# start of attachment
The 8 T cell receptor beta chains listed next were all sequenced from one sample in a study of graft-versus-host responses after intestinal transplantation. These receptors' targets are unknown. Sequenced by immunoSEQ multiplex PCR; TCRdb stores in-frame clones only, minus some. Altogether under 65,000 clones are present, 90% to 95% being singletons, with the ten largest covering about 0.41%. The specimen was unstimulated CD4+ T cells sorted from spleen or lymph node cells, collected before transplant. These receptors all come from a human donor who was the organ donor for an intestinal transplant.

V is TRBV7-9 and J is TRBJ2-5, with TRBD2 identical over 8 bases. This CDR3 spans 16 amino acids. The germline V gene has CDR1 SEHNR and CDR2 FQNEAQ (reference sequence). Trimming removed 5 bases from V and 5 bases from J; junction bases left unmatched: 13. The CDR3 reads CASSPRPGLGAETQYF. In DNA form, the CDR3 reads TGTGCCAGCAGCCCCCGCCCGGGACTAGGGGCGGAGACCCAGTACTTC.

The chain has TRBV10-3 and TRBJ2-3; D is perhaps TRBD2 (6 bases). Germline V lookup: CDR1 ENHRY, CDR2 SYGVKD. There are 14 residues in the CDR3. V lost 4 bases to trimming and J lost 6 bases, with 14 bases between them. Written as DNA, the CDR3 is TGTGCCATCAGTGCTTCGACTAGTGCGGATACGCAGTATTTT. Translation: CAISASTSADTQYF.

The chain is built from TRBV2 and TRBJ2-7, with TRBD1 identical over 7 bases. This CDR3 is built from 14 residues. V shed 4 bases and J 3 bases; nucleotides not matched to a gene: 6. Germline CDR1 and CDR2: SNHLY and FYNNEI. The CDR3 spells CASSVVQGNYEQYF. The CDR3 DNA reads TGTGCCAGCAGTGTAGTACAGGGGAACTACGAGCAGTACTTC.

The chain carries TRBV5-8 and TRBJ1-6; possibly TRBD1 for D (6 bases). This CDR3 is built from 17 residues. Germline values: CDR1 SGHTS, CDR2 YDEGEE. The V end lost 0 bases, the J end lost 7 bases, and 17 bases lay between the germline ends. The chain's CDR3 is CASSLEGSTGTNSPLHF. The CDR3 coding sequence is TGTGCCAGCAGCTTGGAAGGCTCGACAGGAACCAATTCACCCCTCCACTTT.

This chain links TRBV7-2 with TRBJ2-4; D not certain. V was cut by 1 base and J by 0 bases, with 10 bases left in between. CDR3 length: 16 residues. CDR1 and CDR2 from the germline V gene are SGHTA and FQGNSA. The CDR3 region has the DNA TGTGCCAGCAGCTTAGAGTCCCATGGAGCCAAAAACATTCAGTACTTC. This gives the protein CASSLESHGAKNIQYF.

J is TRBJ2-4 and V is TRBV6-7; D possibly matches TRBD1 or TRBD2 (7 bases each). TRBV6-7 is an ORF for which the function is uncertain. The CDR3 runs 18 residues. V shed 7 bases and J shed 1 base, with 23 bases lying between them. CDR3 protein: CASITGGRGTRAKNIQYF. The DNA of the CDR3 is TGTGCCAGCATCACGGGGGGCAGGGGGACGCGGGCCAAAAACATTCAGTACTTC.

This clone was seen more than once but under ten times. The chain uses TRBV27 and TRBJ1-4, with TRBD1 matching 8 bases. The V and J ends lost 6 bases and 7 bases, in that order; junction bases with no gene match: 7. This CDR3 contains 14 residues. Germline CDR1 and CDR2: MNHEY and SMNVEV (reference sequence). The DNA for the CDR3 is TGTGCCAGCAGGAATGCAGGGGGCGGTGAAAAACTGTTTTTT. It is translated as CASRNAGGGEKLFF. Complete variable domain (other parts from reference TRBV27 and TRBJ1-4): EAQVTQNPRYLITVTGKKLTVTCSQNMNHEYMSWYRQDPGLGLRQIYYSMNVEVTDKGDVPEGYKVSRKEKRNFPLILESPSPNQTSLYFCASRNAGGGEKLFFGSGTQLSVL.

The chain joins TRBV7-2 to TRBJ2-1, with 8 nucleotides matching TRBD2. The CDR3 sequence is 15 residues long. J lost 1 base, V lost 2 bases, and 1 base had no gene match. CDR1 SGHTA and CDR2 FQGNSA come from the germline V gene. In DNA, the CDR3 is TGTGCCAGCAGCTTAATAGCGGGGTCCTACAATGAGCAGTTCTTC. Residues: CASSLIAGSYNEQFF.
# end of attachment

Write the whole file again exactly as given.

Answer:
The 8 T cell receptor beta chains listed next were all sequenced from one sample in a study of graft-versus-host responses after intestinal transplantation. These receptors' targets are unknown. Sequenced by immunoSEQ multiplex PCR; TCRdb stores in-frame clones only, minus some. Altogether under 65,000 clones are present, 90% to 95% being singletons, with the ten largest covering about 0.41%. The specimen was unstimulated CD4+ T cells sorted from spleen or lymph node cells, collected before transplant. These receptors all come from a human donor who was the organ donor for an intestinal transplant.

V is TRBV7-9 and J is TRBJ2-5, with TRBD2 identical over 8 bases. This CDR3 spans 16 amino acids. The germline V gene has CDR1 SEHNR and CDR2 FQNEAQ (reference sequence). Trimming removed 5 bases from V and 5 bases from J; junction bases left unmatched: 13. The CDR3 reads CASSPRPGLGAETQYF. In DNA form, the CDR3 reads TGTGCCAGCAGCCCCCGCCCGGGACTAGGGGCGGAGACCCAGTACTTC.

The chain has TRBV10-3 and TRBJ2-3; D is perhaps TRBD2 (6 bases). Germline V lookup: CDR1 ENHRY, CDR2 SYGVKD. There are 14 residues in the CDR3. V lost 4 bases to trimming and J lost 6 bases, with 14 bases between them. Written as DNA, the CDR3 is TGTGCCATCAGTGCTTCGACTAGTGCGGATACGCAGTATTTT. Translation: CAISASTSADTQYF.

The chain is built from TRBV2 and TRBJ2-7, with TRBD1 identical over 7 bases. This CDR3 is built from 14 residues. V shed 4 bases and J 3 bases; nucleotides not matched to a gene: 6. Germline CDR1 and CDR2: SNHLY and FYNNEI. The CDR3 spells CASSVVQGNYEQYF. The CDR3 DNA reads TGTGCCAGCAGTGTAGTACAGGGGAACTACGAGCAGTACTTC.

The chain carries TRBV5-8 and TRBJ1-6; possibly TRBD1 for D (6 bases). This CDR3 is built from 17 residues. Germline values: CDR1 SGHTS, CDR2 YDEGEE. The V end lost 0 bases, the J end lost 7 bases, and 17 bases lay between the germline ends. The chain's CDR3 is CASSLEGSTGTNSPLHF. The CDR3 coding sequence is TGTGCCAGCAGCTTGGAAGGCTCGACAGGAACCAATTCACCCCTCCACTTT.

This chain links TRBV7-2 with TRBJ2-4; D not certain. V was cut by 1 base and J by 0 bases, with 10 bases left in between. CDR3 length: 16 residues. CDR1 and CDR2 from the germline V gene are SGHTA and FQGNSA. The CDR3 region has the DNA TGTGCCAGCAGCTTAGAGTCCCATGGAGCCAAAAACATTCAGTACTTC. This gives the protein CASSLESHGAKNIQYF.

J is TRBJ2-4 and V is TRBV6-7; D possibly matches TRBD1 or TRBD2 (7 bases each). TRBV6-7 is an ORF for which the function is uncertain. The CDR3 runs 18 residues. V shed 7 bases and J shed 1 base, with 23 bases lying between them. CDR3 protein: CASITGGRGTRAKNIQYF. The DNA of the CDR3 is TGTGCCAGCATCACGGGGGGCAGGGGGACGCGGGCCAAAAACATTCAGTACTTC.

This clone was seen more than once but under ten times. The chain uses TRBV27 and TRBJ1-4, with TRBD1 matching 8 bases. The V and J ends lost 6 bases and 7 bases, in that order; junction bases with no gene match: 7. This CDR3 contains 14 residues. Germline CDR1 and CDR2: MNHEY and SMNVEV (reference sequence). The DNA for the CDR3 is TGTGCCAGCAGGAATGCAGGGGGCGGTGAAAAACTGTTTTTT. It is translated as CASRNAGGGEKLFF. Complete variable domain (other parts from reference TRBV27 and TRBJ1-4): EAQVTQNPRYLITVTGKKLTVTCSQNMNHEYMSWYRQDPGLGLRQIYYSMNVEVTDKGDVPEGYKVSRKEKRNFPLILESPSPNQTSLYFCASRNAGGGEKLFFGSGTQLSVL.

The chain joins TRBV7-2 to TRBJ2-1, with 8 nucleotides matching TRBD2. The CDR3 sequence is 15 residues long. J lost 1 base, V lost 2 bases, and 1 base had no gene match. CDR1 SGHTA and CDR2 FQGNSA come from the germline V gene. In DNA, the CDR3 is TGTGCCAGCAGCTTAATAGCGGGGTCCTACAATGAGCAGTTCTTC. Residues: CASSLIAGSYNEQFF.